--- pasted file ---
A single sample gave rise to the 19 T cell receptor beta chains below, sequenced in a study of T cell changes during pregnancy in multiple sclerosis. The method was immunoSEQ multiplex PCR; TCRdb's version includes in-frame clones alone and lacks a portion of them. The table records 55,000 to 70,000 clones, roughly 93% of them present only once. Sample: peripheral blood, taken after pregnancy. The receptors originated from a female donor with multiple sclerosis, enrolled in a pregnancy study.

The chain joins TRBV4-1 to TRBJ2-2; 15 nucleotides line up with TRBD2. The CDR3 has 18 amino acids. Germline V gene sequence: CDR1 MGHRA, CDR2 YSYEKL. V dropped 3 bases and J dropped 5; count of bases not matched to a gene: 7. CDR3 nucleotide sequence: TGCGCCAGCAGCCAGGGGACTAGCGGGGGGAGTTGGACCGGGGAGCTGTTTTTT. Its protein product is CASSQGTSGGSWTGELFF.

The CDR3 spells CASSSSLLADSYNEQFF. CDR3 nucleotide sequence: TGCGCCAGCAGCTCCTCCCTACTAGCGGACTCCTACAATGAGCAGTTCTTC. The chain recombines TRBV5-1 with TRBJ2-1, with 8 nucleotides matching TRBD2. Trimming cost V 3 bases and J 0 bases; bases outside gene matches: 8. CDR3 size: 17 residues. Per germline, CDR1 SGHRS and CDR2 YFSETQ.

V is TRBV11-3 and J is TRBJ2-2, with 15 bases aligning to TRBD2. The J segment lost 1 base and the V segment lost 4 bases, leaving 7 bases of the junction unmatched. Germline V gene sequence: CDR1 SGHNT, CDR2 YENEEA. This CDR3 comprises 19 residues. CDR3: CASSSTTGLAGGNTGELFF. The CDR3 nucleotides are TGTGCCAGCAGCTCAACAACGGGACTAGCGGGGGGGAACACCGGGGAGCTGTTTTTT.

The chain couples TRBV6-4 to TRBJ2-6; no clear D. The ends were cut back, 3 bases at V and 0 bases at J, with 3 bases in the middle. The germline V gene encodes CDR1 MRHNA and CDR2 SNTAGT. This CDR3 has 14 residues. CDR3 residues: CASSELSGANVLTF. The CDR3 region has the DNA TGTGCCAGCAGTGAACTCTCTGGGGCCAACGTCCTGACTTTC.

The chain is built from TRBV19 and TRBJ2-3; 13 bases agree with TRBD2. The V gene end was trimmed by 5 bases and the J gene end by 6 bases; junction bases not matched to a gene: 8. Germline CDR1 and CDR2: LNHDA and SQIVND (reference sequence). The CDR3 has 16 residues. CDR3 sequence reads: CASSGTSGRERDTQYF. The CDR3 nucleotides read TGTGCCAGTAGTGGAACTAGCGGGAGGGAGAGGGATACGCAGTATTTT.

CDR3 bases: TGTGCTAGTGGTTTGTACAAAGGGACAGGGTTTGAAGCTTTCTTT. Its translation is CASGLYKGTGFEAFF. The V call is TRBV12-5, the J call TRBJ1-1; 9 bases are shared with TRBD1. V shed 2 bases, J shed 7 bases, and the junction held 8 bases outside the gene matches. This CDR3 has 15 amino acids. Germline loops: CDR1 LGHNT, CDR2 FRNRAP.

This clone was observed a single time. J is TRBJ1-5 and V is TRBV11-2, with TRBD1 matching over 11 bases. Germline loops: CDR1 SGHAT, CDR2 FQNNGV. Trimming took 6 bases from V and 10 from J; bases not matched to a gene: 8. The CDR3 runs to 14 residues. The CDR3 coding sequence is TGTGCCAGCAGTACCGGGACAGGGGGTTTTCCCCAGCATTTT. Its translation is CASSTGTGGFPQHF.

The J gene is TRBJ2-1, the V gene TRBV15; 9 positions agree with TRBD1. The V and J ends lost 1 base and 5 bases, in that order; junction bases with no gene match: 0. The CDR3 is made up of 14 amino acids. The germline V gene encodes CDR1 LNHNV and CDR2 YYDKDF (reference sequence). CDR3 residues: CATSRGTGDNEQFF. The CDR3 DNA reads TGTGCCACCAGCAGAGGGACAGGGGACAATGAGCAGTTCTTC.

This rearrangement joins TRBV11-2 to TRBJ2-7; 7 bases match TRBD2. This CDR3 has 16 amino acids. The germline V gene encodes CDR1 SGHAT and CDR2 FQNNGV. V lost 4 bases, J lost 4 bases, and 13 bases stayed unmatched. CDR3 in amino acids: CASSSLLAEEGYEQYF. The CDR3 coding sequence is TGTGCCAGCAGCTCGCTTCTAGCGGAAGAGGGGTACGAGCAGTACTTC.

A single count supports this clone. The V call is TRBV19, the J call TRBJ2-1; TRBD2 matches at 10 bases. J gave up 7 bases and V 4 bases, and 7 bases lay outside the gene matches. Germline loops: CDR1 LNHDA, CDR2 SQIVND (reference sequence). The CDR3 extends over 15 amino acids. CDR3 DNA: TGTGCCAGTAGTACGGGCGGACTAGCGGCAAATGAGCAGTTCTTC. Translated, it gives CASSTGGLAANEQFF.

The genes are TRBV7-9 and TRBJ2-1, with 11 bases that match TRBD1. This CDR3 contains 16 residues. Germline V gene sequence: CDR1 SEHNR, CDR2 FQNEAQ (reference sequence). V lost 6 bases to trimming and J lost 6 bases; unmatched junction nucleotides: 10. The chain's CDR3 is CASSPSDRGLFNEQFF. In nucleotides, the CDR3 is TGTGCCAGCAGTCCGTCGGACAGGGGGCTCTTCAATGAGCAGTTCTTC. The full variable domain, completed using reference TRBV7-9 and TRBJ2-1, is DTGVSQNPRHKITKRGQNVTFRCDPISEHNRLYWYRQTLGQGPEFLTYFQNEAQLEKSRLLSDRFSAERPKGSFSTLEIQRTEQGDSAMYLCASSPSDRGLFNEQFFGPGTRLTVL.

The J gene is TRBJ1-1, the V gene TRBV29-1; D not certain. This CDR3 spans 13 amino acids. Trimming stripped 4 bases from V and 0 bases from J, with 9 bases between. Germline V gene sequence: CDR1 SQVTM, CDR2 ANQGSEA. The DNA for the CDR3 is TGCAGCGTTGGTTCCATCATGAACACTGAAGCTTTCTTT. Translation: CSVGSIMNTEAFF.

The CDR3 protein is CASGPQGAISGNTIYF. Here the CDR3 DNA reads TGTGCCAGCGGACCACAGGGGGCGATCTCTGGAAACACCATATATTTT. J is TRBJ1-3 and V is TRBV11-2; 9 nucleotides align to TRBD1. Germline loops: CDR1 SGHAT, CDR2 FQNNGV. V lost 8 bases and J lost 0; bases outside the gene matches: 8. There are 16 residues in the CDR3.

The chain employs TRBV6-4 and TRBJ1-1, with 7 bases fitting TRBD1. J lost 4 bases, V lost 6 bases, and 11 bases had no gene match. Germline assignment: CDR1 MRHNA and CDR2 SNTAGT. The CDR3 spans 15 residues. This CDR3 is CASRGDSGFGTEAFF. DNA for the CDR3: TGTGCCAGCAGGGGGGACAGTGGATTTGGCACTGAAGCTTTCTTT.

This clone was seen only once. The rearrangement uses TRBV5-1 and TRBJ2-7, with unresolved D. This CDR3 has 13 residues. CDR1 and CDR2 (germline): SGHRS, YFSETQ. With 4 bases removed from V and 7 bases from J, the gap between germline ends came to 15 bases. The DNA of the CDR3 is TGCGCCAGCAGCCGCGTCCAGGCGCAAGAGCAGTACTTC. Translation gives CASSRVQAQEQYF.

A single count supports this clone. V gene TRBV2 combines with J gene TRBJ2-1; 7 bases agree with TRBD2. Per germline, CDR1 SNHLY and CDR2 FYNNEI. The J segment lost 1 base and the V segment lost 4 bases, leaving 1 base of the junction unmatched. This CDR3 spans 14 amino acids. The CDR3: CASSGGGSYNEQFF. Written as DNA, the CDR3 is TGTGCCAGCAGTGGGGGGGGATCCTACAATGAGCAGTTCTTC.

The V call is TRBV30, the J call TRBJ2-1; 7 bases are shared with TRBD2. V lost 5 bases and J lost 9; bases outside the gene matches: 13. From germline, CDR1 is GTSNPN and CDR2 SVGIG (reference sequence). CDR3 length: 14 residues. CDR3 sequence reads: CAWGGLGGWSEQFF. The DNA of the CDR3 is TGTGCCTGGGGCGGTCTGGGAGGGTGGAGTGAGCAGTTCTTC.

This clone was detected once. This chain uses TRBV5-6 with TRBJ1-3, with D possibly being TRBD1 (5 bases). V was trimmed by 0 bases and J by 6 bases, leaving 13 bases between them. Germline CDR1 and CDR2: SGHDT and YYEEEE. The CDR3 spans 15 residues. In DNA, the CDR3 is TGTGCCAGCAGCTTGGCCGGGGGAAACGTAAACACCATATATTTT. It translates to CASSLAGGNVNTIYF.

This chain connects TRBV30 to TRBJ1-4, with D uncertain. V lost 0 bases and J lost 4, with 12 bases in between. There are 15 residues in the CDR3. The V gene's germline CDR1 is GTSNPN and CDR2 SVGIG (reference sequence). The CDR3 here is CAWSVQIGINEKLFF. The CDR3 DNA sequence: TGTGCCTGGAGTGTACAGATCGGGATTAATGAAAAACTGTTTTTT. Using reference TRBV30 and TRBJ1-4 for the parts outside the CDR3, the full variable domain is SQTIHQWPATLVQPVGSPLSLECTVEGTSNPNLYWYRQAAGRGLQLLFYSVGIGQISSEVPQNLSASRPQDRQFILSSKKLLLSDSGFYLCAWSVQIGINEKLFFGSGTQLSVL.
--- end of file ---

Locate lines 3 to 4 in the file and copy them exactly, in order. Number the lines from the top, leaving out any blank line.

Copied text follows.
The CDR3 spells CASSSSLLADSYNEQFF. CDR3 nucleotide sequence: TGCGCCAGCAGCTCCTCCCTACTAGCGGACTCCTACAATGAGCAGTTCTTC. The chain recombines TRBV5-1 with TRBJ2-1, with 8 nucleotides matching TRBD2. Trimming cost V 3 bases and J 0 bases; bases outside gene matches: 8. CDR3 size: 17 residues. Per germline, CDR1 SGHRS and CDR2 YFSETQ.

V is TRBV11-3 and J is TRBJ2-2, with 15 bases aligning to TRBD2. The J segment lost 1 base and the V segment lost 4 bases, leaving 7 bases of the junction unmatched. Germline V gene sequence: CDR1 SGHNT, CDR2 YENEEA. This CDR3 comprises 19 residues. CDR3: CASSSTTGLAGGNTGELFF. The CDR3 nucleotides are TGTGCCAGCAGCTCAACAACGGGACTAGCGGGGGGGAACACCGGGGAGCTGTTTTTT.